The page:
Bitcoin’s value has increased sharply over the last few months, providing professional and amateur investors alike with some extra cash in their wallets. We think that this has led to an uptick in inquiries with our law firm regarding how payment in Bitcoin may be used in certain real world transactions. Recently we had the opportunity to consider one such inquiry in the context of a real estate transaction.
We take for granted the exchange of the US dollar for something of value, like a home, because we’ve been utilizing the US dollar in such transactions for a very long time. The method of exchange is well settled; not so with cryptocurrency transactions
Today, with the rising value of various cryptocurrencies and with an increasing population holding some (or all) of their wealth in these new forms, we need to examine the legal issues which arise in these crypto-transactions to ensure that such transactions will attain our client’s desired result.
The following are just a few of the matters that need early attention:
1. Application of Anti-Money Laundering (“AML”) and Know Your Customer (“KYC”) Laws.
Due to the anonymity of crypto-transactions, the seller of a home needs to ensure that the acceptance of Bitcoin does not violate applicable AML and KYC laws. This would typically only arise in a scenario where the buyer and seller agree that the purchase of the home will be made in Bitcoin, as opposed to converting Bitcoin to US dollars prior to settlement.
2. Escrow and Transfer Issues.
In most real estate transactions in New York, the buyer will provide the seller with an earnest money deposit, typically between 3% and 10% of the purchase price. This deposit is typically held in escrow with either the seller’s attorney or a real estate agent involved in the transaction. If the transaction is being settled in Bitcoin without converting to US dollars, then special issues arise in escrowing Bitcoin. For example, the parties will likely need to find someone who holds a BitLicense, which is required by the New York State Department of Financial Services for any entity that holds cryptocurrency on behalf of another person or entity.
Another option, albeit a riskier option, would be using a legal agreement that allows for a verification of the transfer of value, authorizing the exchange of whatever it is that is being purchased, in this case, a house.
3. Using a Clear Definition of the Value or Currency Being Exchanged.
Most contracts today are written with the assumption (or by express terms) that the value being exchanged is in US dollars. When a cryptocurrency like Bitcoin becomes a part of the payment, we must clearly define the value and how the Bitcoin is measured so that the parties can be sure they understand how any fluctuation in the dollar equivalent of Bitcoin might affect the closing of the transaction.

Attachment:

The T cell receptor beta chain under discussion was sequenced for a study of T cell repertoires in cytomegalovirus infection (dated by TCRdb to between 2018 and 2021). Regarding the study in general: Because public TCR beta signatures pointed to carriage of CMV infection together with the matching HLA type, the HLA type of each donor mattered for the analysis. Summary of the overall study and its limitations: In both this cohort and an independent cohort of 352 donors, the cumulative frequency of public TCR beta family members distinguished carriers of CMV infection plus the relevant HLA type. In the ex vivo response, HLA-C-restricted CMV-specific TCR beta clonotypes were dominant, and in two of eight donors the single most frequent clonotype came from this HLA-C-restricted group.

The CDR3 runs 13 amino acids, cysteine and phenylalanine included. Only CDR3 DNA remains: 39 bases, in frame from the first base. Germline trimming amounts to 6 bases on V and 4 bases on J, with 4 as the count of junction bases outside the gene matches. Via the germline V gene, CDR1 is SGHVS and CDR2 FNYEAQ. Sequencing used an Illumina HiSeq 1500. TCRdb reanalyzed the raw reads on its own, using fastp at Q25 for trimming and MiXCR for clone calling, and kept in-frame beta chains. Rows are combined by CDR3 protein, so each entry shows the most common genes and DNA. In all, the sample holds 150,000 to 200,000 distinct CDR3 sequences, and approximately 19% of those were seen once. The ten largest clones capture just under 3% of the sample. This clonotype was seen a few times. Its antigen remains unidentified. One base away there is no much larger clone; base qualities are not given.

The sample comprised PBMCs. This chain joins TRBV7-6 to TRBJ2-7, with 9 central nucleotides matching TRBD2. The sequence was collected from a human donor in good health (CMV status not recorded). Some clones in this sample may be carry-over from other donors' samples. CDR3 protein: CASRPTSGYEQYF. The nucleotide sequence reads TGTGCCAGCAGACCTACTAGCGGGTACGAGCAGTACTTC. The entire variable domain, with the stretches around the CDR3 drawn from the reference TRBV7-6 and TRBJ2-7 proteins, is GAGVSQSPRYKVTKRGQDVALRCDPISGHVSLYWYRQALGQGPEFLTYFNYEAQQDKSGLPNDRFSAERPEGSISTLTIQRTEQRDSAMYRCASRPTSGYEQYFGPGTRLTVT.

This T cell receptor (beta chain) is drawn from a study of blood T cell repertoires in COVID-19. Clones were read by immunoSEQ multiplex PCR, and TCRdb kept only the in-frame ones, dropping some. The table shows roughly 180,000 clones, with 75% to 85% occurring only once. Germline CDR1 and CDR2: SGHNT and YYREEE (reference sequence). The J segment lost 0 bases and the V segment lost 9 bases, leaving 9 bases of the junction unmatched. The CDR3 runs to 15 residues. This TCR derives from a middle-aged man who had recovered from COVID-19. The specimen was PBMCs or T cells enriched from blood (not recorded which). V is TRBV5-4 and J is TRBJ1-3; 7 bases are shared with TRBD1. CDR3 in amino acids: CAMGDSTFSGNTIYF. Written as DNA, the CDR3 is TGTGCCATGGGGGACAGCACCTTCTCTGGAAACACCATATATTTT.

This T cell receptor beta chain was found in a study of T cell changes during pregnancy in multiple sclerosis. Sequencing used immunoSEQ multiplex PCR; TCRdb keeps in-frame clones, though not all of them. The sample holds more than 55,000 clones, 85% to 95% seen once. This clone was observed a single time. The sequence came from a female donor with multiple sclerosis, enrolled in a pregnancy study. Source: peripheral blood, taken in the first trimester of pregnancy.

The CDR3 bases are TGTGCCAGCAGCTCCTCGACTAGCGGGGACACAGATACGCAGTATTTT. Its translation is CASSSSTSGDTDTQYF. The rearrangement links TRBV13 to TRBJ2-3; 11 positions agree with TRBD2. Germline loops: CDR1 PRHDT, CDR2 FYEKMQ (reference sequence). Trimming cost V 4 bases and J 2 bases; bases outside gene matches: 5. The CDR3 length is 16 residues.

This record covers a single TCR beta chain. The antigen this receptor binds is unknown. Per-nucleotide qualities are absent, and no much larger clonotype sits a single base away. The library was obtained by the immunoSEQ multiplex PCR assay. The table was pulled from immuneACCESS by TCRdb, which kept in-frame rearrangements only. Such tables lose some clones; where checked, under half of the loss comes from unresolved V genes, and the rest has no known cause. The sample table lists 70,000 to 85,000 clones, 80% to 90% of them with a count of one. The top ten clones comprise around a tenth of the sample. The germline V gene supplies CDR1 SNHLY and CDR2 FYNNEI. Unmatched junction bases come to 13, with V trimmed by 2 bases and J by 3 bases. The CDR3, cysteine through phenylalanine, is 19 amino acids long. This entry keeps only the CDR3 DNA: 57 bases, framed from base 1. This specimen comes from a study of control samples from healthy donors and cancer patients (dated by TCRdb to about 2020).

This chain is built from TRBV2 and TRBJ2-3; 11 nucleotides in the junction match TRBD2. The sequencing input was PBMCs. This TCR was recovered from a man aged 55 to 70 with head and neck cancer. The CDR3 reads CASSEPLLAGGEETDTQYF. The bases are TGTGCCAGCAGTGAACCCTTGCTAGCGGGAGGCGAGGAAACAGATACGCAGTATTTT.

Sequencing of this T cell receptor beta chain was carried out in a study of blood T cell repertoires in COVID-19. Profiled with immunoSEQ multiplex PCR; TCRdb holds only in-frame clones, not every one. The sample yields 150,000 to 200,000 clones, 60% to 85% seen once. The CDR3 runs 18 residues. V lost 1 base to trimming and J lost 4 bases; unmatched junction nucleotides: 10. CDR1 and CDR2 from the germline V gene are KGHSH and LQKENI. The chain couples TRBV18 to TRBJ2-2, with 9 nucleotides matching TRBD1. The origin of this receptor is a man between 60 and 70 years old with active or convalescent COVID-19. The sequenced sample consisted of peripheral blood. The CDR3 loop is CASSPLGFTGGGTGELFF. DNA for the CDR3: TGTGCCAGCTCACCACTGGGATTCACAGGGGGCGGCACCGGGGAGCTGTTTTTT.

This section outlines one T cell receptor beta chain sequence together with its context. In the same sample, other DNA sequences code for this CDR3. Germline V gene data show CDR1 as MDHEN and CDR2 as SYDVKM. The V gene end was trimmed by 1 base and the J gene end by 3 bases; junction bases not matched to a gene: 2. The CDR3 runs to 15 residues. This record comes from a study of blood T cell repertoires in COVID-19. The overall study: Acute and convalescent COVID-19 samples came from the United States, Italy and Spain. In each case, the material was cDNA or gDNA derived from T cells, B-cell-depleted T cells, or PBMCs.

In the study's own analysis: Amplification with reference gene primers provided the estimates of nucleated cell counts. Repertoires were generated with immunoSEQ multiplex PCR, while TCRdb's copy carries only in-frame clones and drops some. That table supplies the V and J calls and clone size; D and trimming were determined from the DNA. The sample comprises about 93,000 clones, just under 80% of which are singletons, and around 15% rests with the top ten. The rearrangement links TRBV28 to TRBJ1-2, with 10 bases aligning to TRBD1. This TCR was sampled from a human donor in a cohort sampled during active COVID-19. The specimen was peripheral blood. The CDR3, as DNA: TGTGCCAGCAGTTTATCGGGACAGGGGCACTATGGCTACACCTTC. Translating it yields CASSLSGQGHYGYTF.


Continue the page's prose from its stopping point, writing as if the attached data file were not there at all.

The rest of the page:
If two parties enter a contract for the purchase and sale of real estate in Bitcoin, the value of that Bitcoin can change significantly between contract signing and closing. To minimize risk, the parties should define the purchase price as the value of Bitcoin in a specific fiat currency, like the US dollar.
Many transactions require reporting to governmental entities. In the case of a real estate transaction in New York, there are a number of places that receive notice of the transaction, including the local assessor’s office, NYS Department of Taxation and Finance, and the IRS. How the provision of cryptocurrency enters into this reporting leaves open a number of questions that need attention. For example, an all-Bitcoin transaction may complicate the calculation of transfer tax.
5. Tax Implications.
The treatment of cryptocurrency is often characterized as an investment and not as a currency, like the US dollar. Indeed, the IRS treats Bitcoin and other cryptocurrencies as personal property and not as currency. This can have tax implications for both a buyer and a seller that need attention and understanding by the parties and their tax advisers.
If you have questions regarding cryptocurrency transactions, contact attorney Matthew Ryen or Collin Doane in our Business, Corporate & Banking practice area .